When you collect a large amount of data, especially if it involves sensitive information, you should always take care not to store it all in one location. Although having data gathered in one location can make reporting and analytics tasks easier, it will also make it easier for hackers to rob you blind by obtaining access to a single database server.
2015 was the year of healthcare data breaches, but the worst case by far was that of Anthem, the health insurer billed as the second largest in the U.S. In early February, the agency came forward with the news that it had been the victim of a cybertheft attack, which involved personal information belonging to about 80 million people, including names, birthdates, Social Security Numbers and other sensitive information.
Although the attack was carried out through phishing scams and by taking advantage of weak logging mechanisms implemented by the health insurance agency, one of the main reasons the attackers managed to get away with so much data was the fact that all of the company’s records were kept in a single database.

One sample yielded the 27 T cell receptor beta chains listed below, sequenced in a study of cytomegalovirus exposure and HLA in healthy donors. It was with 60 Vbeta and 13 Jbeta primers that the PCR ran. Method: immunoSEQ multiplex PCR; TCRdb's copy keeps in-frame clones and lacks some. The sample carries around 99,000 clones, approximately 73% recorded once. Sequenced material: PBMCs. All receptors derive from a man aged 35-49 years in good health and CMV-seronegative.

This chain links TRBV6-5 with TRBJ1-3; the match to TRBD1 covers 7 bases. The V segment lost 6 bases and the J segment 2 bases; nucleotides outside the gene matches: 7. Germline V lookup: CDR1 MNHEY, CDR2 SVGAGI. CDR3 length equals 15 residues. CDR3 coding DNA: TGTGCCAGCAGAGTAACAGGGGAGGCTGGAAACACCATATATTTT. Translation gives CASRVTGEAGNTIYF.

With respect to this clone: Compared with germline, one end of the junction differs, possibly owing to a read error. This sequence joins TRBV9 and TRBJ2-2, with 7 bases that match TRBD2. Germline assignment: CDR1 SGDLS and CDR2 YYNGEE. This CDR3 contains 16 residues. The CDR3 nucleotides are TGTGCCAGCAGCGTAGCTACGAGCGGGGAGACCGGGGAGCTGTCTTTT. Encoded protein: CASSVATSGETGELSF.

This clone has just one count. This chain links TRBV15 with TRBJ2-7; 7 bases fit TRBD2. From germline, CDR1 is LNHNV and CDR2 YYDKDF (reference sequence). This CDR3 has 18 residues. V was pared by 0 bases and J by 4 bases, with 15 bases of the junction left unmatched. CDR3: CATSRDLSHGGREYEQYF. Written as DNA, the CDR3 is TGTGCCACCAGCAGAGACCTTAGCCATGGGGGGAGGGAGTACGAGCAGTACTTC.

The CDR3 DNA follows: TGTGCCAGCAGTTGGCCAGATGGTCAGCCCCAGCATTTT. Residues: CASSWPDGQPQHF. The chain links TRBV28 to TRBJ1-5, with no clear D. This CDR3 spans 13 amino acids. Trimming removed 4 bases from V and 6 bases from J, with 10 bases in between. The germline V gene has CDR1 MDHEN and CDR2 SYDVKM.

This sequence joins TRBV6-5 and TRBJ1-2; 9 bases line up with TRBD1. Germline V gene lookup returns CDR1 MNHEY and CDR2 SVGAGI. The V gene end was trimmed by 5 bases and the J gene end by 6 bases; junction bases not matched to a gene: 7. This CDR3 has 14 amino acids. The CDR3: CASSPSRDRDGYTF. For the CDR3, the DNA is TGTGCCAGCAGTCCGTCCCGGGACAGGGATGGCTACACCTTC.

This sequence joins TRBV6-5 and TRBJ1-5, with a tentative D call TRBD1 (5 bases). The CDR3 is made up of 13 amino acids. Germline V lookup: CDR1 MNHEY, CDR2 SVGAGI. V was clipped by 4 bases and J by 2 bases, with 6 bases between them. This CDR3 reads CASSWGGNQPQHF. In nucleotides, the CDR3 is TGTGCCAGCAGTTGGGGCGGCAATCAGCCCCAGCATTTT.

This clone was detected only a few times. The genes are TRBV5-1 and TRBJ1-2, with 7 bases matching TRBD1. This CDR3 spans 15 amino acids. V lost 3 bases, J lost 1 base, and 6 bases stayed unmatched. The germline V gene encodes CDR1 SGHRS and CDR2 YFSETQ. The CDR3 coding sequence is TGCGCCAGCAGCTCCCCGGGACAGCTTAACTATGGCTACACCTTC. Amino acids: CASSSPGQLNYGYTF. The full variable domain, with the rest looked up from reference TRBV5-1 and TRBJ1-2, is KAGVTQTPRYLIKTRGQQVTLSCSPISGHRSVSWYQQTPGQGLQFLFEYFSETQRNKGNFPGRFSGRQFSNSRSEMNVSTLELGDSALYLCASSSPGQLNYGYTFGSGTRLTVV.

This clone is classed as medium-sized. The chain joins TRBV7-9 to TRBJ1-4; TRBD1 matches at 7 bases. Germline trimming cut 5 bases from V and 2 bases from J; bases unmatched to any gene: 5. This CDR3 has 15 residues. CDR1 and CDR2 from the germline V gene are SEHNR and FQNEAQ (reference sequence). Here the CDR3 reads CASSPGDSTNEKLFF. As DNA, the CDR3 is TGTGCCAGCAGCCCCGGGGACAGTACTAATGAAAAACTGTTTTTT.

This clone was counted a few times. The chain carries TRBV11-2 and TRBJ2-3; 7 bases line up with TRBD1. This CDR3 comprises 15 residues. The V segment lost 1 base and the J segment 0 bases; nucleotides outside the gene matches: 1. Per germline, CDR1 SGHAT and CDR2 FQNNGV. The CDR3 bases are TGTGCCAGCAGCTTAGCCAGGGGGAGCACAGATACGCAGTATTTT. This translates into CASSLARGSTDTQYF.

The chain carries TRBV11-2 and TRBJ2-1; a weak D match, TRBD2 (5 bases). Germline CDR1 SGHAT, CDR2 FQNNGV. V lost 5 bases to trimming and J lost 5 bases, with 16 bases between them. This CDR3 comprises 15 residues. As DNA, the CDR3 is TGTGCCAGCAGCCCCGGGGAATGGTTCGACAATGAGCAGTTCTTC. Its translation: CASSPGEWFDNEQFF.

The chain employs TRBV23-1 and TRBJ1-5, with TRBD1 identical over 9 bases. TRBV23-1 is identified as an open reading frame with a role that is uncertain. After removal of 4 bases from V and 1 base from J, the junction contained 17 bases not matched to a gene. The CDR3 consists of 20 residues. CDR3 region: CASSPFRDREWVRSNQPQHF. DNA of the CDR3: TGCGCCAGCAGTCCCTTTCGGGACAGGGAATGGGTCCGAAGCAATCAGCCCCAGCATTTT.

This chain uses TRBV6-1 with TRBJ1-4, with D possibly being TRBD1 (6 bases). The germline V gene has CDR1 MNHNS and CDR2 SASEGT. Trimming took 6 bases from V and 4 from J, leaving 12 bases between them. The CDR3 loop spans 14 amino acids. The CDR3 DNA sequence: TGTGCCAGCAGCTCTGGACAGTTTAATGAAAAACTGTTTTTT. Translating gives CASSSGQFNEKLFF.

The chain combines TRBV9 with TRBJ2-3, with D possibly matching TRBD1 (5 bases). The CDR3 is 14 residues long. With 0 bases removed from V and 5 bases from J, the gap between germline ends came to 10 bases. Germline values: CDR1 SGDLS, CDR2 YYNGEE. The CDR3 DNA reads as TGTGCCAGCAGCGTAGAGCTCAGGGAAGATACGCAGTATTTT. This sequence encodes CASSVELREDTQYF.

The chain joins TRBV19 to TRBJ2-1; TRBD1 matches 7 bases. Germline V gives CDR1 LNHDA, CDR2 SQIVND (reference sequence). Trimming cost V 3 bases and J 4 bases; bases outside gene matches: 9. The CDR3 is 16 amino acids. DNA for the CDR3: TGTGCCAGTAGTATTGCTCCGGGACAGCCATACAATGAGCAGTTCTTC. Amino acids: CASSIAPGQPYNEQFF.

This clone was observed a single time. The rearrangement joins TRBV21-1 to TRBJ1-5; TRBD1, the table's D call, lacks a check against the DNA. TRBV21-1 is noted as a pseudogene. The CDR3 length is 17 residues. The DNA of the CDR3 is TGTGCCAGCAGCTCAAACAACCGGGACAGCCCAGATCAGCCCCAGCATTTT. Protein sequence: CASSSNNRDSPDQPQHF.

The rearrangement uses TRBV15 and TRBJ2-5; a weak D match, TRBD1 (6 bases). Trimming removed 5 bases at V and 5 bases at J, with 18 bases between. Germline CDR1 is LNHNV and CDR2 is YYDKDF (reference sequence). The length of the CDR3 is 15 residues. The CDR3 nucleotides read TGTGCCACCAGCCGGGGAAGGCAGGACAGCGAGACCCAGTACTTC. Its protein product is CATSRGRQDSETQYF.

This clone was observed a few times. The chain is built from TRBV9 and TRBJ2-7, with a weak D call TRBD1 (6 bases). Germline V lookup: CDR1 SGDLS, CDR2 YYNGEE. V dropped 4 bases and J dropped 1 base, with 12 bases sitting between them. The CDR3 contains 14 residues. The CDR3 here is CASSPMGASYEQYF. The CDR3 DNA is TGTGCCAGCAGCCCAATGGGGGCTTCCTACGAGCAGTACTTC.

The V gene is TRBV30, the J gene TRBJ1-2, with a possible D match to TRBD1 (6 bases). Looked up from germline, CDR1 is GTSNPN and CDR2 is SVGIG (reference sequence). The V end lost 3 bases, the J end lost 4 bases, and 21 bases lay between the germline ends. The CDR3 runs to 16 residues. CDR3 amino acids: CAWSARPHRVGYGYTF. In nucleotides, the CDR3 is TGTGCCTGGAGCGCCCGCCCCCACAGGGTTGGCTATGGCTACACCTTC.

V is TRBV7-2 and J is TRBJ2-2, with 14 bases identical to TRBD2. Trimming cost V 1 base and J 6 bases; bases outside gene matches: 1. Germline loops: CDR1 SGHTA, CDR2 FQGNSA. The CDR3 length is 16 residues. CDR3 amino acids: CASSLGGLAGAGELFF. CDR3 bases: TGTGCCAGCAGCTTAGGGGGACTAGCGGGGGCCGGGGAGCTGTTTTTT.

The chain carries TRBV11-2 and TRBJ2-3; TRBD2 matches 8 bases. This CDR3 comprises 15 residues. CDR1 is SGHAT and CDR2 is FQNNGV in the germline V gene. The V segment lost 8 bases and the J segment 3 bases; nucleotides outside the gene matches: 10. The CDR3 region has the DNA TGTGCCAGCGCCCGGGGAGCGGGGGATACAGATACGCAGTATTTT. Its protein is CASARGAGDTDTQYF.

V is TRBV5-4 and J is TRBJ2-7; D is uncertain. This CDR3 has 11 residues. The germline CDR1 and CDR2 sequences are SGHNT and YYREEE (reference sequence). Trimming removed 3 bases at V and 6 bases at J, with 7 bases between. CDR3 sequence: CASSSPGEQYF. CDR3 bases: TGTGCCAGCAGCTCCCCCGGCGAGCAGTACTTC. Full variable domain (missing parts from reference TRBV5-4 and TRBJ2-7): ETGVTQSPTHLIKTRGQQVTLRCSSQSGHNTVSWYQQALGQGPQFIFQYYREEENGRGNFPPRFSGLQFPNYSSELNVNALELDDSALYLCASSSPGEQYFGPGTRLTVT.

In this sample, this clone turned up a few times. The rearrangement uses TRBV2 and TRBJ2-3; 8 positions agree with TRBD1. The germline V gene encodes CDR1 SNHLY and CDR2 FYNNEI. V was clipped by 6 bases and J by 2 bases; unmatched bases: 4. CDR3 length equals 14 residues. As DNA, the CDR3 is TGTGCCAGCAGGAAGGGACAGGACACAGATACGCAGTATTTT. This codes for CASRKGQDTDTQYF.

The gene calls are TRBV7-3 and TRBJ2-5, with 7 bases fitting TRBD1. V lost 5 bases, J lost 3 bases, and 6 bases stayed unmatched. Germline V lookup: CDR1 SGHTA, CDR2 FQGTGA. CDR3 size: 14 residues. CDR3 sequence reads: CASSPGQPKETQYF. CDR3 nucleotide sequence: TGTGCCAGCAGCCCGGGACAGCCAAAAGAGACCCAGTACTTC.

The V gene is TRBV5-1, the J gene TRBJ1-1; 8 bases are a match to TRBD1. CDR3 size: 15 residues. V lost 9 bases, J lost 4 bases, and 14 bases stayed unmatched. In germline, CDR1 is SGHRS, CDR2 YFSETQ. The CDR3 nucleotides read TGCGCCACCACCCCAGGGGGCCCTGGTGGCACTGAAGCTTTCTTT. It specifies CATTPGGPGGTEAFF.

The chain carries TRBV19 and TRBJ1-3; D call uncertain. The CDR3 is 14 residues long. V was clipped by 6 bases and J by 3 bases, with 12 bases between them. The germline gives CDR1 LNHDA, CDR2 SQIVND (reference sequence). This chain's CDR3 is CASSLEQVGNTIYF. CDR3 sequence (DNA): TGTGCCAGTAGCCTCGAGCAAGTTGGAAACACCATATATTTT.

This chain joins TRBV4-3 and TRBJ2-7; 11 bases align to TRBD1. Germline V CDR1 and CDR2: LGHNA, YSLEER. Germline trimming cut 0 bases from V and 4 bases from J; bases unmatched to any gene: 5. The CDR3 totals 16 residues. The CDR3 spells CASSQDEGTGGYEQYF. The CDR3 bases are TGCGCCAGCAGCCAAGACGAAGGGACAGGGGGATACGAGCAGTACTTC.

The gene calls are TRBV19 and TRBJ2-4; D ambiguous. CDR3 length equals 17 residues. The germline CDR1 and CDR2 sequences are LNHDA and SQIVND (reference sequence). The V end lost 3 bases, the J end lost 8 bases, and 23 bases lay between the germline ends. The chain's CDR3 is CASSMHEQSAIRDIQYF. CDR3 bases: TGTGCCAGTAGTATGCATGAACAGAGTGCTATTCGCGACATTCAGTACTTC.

Another noteworthy case was that of Ashley Madison, the cheating website that lost 37 million user records to a data-breach in July. The hackers – who dubbed themselves as Impact Team – had an easy time downloading user account information because they had to download it from a single database.
Splitting data in separate locations could have slowed the hackers down and lessened the effects of the data-breaches in both cases.
Encrypt sensitive information and communication
Data encryption is nothing new, but unfortunately, much of the success attributed to data-breaches in 2015 was due to the fact that the victims had either neglected encrypting sensitive customer information, or had done so using very weak methods and algorithms.